28 Feb 2011

Lost Capitol Hill: The First Leader of the Band

When the Marine Band was formed in 1799, the position of leader was given to the drum major, with a fife major as his second in command – and responsible for the training of the fife-players. It was not until 60 years later that the band was reorganized and a true leader was put in charge. His name was Francis Maria Scala, and he had been a member of the Marine Band – and a Capitol Hill resident – for many years.

Francisco Maria Scala was born in 1819, in Naples Italy. In 1841, he heard that the US Navy cruiser Brandywine, which was docked in Naples, was seeking musicians. Scala applied and was immediately accepted. After cruising around the Mediterranean for several months, they made the passage across the Atlantic to Norfolk. Scala was so seasick on the voyage that he vowed never to return to sea, and eventually found himself in DC where he joined the Marine band, and was made fife major shortly thereafter. In 1855, he was made drum major, and thus was in charge of the whole band.

As a leader of the Marine Band, Scala met all the presidents from Tyler to Roosevelt, and in an article in the Washington Times of April 26, 1903, a reporter captured a number of these stories for posterity, including a description of the explosion of the Navy gun that killed Tyler’s Secretary of State and numerous others, just barely sparing the President himself.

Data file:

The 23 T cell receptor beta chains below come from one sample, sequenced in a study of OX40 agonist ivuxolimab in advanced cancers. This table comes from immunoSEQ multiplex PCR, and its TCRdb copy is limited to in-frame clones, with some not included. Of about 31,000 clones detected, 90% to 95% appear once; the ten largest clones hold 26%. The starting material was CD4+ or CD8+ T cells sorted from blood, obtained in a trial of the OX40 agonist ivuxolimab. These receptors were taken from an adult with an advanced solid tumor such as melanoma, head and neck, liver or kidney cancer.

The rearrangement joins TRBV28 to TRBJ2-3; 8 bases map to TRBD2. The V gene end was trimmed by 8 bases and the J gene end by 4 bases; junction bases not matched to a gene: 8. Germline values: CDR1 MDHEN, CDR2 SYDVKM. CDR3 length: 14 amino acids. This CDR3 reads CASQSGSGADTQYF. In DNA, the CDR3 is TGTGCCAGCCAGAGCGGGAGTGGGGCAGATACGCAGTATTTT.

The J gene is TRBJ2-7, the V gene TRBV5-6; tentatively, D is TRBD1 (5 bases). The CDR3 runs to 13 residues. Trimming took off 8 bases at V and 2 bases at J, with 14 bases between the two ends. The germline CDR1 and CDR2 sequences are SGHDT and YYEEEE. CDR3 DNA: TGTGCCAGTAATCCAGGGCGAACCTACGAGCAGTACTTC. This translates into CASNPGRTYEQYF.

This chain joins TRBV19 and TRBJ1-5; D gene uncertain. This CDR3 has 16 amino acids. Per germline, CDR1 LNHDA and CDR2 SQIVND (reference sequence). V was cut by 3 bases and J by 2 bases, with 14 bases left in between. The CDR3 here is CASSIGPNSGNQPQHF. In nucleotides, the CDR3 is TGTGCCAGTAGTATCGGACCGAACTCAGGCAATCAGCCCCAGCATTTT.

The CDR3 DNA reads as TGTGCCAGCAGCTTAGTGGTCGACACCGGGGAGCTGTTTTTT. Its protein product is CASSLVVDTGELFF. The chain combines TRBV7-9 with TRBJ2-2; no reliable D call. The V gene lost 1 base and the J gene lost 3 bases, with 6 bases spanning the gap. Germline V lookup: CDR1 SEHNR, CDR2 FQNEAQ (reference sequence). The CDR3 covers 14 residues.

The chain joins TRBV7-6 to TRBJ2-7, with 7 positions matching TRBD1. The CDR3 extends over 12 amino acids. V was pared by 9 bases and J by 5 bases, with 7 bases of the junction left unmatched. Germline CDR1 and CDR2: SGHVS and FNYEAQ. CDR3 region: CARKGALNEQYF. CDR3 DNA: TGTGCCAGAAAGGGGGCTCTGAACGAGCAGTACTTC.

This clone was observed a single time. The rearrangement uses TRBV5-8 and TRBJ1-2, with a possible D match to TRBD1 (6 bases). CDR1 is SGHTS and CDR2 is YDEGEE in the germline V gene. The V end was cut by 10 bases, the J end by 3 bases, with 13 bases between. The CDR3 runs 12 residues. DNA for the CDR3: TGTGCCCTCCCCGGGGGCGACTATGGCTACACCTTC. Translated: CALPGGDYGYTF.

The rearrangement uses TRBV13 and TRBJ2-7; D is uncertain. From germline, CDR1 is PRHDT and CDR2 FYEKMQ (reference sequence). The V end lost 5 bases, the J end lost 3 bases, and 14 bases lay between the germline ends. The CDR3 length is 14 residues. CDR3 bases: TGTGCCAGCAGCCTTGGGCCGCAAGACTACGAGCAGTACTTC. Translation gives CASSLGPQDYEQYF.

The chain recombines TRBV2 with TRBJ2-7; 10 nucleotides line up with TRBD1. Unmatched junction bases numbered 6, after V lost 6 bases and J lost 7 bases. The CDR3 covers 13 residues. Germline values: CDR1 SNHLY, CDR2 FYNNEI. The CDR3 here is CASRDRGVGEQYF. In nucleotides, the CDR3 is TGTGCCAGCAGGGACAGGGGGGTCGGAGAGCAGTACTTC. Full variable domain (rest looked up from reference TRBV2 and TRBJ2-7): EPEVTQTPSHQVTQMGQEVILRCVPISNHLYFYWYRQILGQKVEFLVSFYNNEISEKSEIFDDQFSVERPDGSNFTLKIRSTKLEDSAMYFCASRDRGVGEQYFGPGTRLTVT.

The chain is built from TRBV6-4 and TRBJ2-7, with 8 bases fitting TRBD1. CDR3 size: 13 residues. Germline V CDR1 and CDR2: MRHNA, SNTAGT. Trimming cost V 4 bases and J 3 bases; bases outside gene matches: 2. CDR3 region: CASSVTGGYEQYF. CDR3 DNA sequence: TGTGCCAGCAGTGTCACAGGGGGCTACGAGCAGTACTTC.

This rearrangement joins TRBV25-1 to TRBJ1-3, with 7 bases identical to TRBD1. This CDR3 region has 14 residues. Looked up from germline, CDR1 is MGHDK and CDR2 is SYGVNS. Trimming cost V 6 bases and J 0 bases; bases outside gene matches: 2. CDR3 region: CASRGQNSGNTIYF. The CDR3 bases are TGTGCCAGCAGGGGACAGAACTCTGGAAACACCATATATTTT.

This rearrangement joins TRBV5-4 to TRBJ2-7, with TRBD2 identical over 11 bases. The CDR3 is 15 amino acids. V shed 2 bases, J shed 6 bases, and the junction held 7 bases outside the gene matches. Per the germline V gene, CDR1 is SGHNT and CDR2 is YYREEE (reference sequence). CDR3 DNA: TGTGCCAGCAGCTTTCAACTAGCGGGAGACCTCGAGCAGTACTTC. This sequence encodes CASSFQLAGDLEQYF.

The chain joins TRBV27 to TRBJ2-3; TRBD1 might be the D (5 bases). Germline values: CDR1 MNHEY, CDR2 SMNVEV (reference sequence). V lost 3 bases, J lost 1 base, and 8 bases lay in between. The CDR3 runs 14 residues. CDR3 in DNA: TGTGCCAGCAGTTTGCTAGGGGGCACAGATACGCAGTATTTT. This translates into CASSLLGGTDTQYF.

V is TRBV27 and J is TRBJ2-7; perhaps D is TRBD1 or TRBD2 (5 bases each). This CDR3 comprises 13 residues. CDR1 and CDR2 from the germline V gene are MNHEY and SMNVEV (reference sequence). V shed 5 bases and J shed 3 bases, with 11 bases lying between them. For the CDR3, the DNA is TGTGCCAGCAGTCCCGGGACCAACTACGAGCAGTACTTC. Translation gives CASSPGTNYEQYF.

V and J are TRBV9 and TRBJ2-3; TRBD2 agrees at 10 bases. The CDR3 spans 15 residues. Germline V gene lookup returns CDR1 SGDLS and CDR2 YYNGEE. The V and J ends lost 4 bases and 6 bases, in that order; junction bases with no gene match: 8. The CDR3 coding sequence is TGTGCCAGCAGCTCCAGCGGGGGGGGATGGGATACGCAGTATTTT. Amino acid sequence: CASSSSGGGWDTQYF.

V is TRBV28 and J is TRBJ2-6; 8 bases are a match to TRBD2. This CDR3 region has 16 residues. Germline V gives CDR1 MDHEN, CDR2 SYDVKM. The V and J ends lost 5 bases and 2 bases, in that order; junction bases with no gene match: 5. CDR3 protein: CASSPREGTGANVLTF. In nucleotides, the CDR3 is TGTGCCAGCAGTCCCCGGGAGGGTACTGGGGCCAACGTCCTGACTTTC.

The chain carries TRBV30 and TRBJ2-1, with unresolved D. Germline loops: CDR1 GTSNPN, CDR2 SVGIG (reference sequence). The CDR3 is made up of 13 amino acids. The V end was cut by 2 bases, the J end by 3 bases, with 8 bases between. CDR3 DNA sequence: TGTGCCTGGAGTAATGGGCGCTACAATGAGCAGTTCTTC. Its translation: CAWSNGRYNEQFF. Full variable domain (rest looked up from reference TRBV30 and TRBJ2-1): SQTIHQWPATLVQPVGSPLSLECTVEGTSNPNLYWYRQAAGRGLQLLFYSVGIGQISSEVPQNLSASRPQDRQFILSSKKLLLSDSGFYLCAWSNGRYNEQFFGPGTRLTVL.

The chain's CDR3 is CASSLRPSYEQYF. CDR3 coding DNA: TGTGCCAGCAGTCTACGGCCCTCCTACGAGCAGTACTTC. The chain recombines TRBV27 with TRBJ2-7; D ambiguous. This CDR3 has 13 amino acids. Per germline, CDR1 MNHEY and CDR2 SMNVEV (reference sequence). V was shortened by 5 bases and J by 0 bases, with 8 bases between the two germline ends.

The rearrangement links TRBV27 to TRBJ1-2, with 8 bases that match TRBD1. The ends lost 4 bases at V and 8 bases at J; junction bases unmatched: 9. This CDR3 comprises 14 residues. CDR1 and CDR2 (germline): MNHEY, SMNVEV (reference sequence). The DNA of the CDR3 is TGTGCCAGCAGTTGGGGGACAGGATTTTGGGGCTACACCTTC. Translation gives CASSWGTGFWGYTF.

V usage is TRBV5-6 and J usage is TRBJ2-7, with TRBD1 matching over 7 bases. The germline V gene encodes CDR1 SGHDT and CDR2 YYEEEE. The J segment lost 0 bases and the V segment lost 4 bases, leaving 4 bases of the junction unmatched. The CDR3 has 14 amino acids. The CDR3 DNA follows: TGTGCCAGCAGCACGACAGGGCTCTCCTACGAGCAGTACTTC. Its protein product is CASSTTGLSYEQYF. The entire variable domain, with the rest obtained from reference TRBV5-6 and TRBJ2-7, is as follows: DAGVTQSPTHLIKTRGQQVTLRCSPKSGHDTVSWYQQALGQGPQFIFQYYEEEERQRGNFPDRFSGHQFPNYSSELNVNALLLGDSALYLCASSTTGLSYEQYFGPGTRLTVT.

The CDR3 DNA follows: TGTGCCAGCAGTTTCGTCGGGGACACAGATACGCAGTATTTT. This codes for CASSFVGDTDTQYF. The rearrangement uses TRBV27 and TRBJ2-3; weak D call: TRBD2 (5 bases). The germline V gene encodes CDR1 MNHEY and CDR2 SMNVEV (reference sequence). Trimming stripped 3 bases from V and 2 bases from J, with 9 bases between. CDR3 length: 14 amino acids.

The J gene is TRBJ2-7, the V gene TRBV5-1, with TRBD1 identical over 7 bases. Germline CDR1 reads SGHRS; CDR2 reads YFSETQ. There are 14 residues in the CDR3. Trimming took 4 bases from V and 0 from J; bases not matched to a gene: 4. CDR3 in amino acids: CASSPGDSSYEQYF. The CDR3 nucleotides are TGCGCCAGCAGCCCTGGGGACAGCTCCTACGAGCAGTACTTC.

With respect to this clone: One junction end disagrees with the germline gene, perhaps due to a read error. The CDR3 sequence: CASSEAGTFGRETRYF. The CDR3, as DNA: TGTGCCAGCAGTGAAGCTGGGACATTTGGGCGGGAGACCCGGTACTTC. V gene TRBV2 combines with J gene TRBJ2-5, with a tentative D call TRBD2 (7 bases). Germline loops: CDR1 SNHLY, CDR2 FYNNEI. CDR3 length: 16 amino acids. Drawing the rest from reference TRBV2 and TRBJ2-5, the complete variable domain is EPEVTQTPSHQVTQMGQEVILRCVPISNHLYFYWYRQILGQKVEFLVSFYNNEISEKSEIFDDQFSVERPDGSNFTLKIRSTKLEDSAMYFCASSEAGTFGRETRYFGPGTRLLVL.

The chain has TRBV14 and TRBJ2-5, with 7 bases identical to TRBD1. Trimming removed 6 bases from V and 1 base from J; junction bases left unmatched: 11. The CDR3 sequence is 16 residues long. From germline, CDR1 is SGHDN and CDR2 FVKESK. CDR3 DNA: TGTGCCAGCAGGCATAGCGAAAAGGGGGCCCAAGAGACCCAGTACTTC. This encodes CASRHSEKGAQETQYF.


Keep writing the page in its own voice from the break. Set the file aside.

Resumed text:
When Lincoln arrived – under cover and alone – in DC in 1861, he was taken to the Willard hotel. It was here that his supporters finally came to welcome him to the Capital. While crowds surrounded the hotel, the Marine Band came and “serenaded” the president-elect. The band played at the White House frequently, and Scala became well-acquainted with the President and his family. When Scala’s brother wanted to join a California regiment as a lieutenant, Scala asked the President for an order allowing for this. Lincoln signed a card, which Scala gave his brother – who rather than turn it over to the appropriate authorities, saved it as a souvenir and served throughout the war as a private.

It was during the Lincoln administration that the band was reorganized, with a position of “Leader of the Band” being created. Scala, as current drum major, was the obvious choice. He served in this capacity for another 10 years, and when he retired from service in 1871, he had led the band for 16 years, the longest anyone had held that position up until then.

Scala’s insistence that the band contain both woodwind and brass has served the band well in the intervening years, without a doubt enabling John Philip Sousa – who had played in the band under Scala – to write for them music that is still loved and played today.

Scala's grave in Congressional Cemetery (CongressionalCemetery.org)

Scala died in 1903 and was laid to rest – accompanied by the Marine Band, of course – in Congressional Cemetery.



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